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Inheritance and the Forfeiture Rule

assisted-death
A terminally ill man recently visited Dignitas to die, accompanied by his wife. However, the Forfeiture Act 1982 lays down a simple rule that an individual cannot benefit from someone's death if they unlawfully aided, abetted or procured the death. We look how this recent High Court case challenged the Act. Mr Ninian had progres...
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1975 Hits

Domicile for the purpose of an Inheritance Act Claim

Domicile for Inheritance Tax
When making an Inheritance claim, the domicile country of the deceased is an essential element of the Court's decision.​ Various eligible individuals identified within s1 of the I(PFD)Act 1975 may apply to the Court for an Order for a share and disposition from a deceased's estate where, either through their Will or by intestacy, no such reasonable...
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Adult Children Inheritance Claims - Reasonable Provision refused in Court Case

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If you are not a beneficiary in your parents’ Will, why would a court automatically grant you any of their estate? A recent case suggests they may not...

When 41-year-old Danielle Ames' father passed away having cut her out of his £1 million Will, she brought a claim against his Estate. The Estate included the £650,000 family home in Hertfordshire and a number of other assets.

Ms Ames argued that no reasonable financial provision had been made for her. She claimed she was dependent upon her father and entitled to a share of his Estate which had been left entirely to her stepmother, Elaine Ames.

Miss Ames expressed surprise at having been cut out of her father’s Will but Judge Halpern QC determined she had exaggerated the strength of her relationship with her father and she had no moral claim on his money. The Judge told Miss Ames at Central London County Court that her lack of employment was a lifestyle choice and when claiming that her father had assured her that “it will be all yours one day” she was “gilding the lily”. Judge Halpern decided that Mr Ames’ widow with whom he had lived with for over 30 years required the entirety of the Estate to lead a comfortable retirement. The Judge commented that Mrs Ames was not living the highlife and needed the whole of the husband’s Estate to meet her reasonable needs.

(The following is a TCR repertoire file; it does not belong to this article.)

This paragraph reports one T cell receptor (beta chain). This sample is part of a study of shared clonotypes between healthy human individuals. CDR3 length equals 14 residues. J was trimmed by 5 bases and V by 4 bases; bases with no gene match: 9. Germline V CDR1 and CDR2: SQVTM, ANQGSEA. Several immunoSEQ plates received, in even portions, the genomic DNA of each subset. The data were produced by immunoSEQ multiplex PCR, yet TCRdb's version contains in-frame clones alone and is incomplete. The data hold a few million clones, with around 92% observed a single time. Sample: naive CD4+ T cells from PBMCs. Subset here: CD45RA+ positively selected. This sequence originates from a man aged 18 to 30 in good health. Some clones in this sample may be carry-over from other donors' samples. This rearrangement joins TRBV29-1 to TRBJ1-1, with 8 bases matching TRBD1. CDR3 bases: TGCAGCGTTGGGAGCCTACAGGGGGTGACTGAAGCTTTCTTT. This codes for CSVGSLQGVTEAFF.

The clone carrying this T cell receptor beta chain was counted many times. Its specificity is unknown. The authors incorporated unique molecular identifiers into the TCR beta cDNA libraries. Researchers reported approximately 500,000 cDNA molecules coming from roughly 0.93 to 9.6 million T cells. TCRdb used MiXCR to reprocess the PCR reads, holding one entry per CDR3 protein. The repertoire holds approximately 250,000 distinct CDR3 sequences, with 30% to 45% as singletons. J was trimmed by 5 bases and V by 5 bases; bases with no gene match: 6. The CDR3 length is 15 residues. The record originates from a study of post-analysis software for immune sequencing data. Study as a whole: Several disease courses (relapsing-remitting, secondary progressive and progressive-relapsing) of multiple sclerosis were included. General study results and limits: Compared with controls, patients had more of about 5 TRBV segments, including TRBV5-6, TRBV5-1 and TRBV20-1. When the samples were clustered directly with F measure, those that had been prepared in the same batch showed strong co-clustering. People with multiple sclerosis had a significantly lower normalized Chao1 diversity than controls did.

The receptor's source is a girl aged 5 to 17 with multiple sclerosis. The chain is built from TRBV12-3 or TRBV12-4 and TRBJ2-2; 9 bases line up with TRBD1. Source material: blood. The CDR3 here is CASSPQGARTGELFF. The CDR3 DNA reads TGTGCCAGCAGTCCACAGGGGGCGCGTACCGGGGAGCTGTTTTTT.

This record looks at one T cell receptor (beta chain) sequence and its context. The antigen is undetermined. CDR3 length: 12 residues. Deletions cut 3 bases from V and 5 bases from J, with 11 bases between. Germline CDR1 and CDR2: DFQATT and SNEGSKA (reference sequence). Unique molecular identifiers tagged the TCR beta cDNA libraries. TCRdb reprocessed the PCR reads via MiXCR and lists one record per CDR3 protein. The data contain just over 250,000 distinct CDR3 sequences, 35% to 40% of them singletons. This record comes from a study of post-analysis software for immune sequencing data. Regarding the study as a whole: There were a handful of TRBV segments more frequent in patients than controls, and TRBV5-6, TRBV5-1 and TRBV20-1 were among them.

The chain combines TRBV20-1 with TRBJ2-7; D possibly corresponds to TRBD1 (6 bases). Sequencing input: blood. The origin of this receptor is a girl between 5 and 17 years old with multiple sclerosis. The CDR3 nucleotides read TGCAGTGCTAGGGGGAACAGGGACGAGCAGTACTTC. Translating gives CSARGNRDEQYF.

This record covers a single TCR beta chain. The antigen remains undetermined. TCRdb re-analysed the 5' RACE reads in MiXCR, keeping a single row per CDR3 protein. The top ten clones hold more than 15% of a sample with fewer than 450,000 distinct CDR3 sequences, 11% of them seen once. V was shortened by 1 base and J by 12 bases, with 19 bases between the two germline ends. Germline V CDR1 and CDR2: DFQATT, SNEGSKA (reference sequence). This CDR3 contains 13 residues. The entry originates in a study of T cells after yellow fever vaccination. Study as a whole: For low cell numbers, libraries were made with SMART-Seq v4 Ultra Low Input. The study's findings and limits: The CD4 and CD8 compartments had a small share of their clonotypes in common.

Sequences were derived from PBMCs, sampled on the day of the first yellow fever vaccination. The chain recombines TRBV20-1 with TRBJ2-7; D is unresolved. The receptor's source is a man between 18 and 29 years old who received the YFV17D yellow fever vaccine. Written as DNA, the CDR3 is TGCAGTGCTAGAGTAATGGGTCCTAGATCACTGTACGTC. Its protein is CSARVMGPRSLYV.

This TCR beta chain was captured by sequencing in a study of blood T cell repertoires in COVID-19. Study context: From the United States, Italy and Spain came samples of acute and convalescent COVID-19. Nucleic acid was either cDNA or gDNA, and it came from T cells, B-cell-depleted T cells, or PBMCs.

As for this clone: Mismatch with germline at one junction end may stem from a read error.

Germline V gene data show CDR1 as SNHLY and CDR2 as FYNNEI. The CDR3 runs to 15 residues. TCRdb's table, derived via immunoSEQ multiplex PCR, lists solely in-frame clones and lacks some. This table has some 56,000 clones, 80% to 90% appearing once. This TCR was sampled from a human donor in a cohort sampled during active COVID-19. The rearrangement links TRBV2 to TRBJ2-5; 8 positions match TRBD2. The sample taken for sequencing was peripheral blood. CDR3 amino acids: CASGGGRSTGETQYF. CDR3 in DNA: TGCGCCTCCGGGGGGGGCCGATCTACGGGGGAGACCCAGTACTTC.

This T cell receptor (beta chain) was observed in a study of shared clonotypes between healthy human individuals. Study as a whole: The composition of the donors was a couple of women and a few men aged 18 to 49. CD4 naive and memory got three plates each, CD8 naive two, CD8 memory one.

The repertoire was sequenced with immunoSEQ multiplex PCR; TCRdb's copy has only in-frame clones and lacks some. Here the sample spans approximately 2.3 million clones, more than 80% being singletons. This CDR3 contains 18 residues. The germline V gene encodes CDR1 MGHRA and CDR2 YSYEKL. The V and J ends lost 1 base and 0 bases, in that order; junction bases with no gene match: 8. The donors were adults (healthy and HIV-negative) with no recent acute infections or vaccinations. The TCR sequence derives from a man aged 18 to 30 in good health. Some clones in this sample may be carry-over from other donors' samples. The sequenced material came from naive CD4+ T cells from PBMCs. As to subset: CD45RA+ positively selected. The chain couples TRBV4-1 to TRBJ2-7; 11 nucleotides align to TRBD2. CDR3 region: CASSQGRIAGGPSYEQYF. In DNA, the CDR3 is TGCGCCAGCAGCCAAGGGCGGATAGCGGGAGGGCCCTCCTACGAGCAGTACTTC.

Statutory claims

A court will generally try to uphold the terms of a valid Will, but there is a recognised statutory claim under the Inheritance (Provision for Family & Dependants) Act 1975 for a child to make a claim on a parents Estate whether by having been excluded from the Will or under intestacy provisions. Such claims do not prohibit adult children, and in a case where reasonable financial provision has not been made, the Inheritance Act enables the court to vary the distribution of assets between potential dependants.

There appears to be no good reason why Miss Ames was unable to secure employment, suffering from no disability. The Judge was of the view Miss Ames had failed to discharge the burden proving that she was unable to obtain work.

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Why are inheritance disputes on the rise?

coffin
Pinney Talfourd's Contested Probate Solicitor, Kerry Hull explains that the rise in inheritance disputes is due to a number of factors. 

Inheritance disputes were once considered the preserve of the super-wealthy or famous but in recent years the number of children disputing their parent’s estate in the High Court has risen by 11% to 116 in 2015 from 104 the previous year according to The Times.

Kerry Hull, contested wills and probate solicitor at Pinney Talfourd in Essex explains that the rise in inheritance disputes is due to a number of factors.

The use of home-made wills is a major contributor, but the rise in these types of disputes also reflects the changing nature of our society’, says Kerry.

Higher rates of divorce, remarriage and cohabitation, combined with an increase in the value of estates, longer life expectancy and a greater awareness of rights, means that relatives are less willing to do nothing when their inheritance is taken from them.

An inheritance dispute can take any number of forms, from concerns that a will has been incorrectly made or forged, to a dependant believing that they have been unfairly left out or not received what they were entitled to.

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